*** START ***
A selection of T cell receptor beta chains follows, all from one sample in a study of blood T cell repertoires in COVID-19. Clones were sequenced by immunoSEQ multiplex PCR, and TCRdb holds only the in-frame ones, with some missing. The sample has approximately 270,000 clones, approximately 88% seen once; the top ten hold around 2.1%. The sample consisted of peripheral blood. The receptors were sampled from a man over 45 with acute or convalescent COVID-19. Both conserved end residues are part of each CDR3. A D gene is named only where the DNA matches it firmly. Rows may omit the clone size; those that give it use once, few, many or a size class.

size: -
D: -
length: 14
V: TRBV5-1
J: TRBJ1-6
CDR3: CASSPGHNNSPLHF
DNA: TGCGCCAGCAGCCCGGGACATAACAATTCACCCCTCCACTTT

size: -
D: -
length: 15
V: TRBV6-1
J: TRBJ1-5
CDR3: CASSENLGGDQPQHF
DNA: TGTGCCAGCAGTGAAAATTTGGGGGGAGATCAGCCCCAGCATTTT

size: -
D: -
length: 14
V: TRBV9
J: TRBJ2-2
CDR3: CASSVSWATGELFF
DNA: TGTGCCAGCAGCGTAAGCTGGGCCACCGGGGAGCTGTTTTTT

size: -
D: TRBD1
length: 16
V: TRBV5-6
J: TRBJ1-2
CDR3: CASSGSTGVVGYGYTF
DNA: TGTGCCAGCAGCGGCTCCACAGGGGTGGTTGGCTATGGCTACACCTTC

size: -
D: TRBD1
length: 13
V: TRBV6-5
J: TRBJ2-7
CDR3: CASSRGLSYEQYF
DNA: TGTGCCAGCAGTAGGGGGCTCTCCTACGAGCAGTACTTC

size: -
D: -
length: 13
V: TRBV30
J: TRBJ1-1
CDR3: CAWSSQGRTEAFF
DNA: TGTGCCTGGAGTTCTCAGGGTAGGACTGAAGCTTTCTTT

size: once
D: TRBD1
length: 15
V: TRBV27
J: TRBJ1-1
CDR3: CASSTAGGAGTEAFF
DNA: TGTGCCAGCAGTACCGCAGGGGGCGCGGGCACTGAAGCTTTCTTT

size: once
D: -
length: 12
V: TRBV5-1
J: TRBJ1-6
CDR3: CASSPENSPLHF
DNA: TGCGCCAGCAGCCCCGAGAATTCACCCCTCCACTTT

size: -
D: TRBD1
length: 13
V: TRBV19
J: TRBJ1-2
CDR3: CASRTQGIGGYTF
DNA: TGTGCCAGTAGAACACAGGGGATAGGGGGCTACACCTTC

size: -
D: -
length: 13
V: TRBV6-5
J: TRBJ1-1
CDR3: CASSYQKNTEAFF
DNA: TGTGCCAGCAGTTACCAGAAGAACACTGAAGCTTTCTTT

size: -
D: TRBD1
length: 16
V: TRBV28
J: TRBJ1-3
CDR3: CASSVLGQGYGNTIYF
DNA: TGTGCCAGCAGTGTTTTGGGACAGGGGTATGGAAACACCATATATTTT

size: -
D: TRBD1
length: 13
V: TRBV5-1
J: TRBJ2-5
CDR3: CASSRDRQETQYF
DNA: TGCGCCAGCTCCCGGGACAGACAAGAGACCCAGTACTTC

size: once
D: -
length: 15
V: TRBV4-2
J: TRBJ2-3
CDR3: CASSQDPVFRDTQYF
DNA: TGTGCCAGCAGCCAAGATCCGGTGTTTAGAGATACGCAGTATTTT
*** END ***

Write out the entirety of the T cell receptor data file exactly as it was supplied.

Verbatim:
A selection of T cell receptor beta chains follows, all from one sample in a study of blood T cell repertoires in COVID-19. Clones were sequenced by immunoSEQ multiplex PCR, and TCRdb holds only the in-frame ones, with some missing. The sample has approximately 270,000 clones, approximately 88% seen once; the top ten hold around 2.1%. The sample consisted of peripheral blood. The receptors were sampled from a man over 45 with acute or convalescent COVID-19. Both conserved end residues are part of each CDR3. A D gene is named only where the DNA matches it firmly. Rows may omit the clone size; those that give it use once, few, many or a size class.

size: -
D: -
length: 14
V: TRBV5-1
J: TRBJ1-6
CDR3: CASSPGHNNSPLHF
DNA: TGCGCCAGCAGCCCGGGACATAACAATTCACCCCTCCACTTT

size: -
D: -
length: 15
V: TRBV6-1
J: TRBJ1-5
CDR3: CASSENLGGDQPQHF
DNA: TGTGCCAGCAGTGAAAATTTGGGGGGAGATCAGCCCCAGCATTTT

size: -
D: -
length: 14
V: TRBV9
J: TRBJ2-2
CDR3: CASSVSWATGELFF
DNA: TGTGCCAGCAGCGTAAGCTGGGCCACCGGGGAGCTGTTTTTT

size: -
D: TRBD1
length: 16
V: TRBV5-6
J: TRBJ1-2
CDR3: CASSGSTGVVGYGYTF
DNA: TGTGCCAGCAGCGGCTCCACAGGGGTGGTTGGCTATGGCTACACCTTC

size: -
D: TRBD1
length: 13
V: TRBV6-5
J: TRBJ2-7
CDR3: CASSRGLSYEQYF
DNA: TGTGCCAGCAGTAGGGGGCTCTCCTACGAGCAGTACTTC

size: -
D: -
length: 13
V: TRBV30
J: TRBJ1-1
CDR3: CAWSSQGRTEAFF
DNA: TGTGCCTGGAGTTCTCAGGGTAGGACTGAAGCTTTCTTT

size: once
D: TRBD1
length: 15
V: TRBV27
J: TRBJ1-1
CDR3: CASSTAGGAGTEAFF
DNA: TGTGCCAGCAGTACCGCAGGGGGCGCGGGCACTGAAGCTTTCTTT

size: once
D: -
length: 12
V: TRBV5-1
J: TRBJ1-6
CDR3: CASSPENSPLHF
DNA: TGCGCCAGCAGCCCCGAGAATTCACCCCTCCACTTT

size: -
D: TRBD1
length: 13
V: TRBV19
J: TRBJ1-2
CDR3: CASRTQGIGGYTF
DNA: TGTGCCAGTAGAACACAGGGGATAGGGGGCTACACCTTC

size: -
D: -
length: 13
V: TRBV6-5
J: TRBJ1-1
CDR3: CASSYQKNTEAFF
DNA: TGTGCCAGCAGTTACCAGAAGAACACTGAAGCTTTCTTT

size: -
D: TRBD1
length: 16
V: TRBV28
J: TRBJ1-3
CDR3: CASSVLGQGYGNTIYF
DNA: TGTGCCAGCAGTGTTTTGGGACAGGGGTATGGAAACACCATATATTTT

size: -
D: TRBD1
length: 13
V: TRBV5-1
J: TRBJ2-5
CDR3: CASSRDRQETQYF
DNA: TGCGCCAGCTCCCGGGACAGACAAGAGACCCAGTACTTC

size: once
D: -
length: 15
V: TRBV4-2
J: TRBJ2-3
CDR3: CASSQDPVFRDTQYF
DNA: TGTGCCAGCAGCCAAGATCCGGTGTTTAGAGATACGCAGTATTTT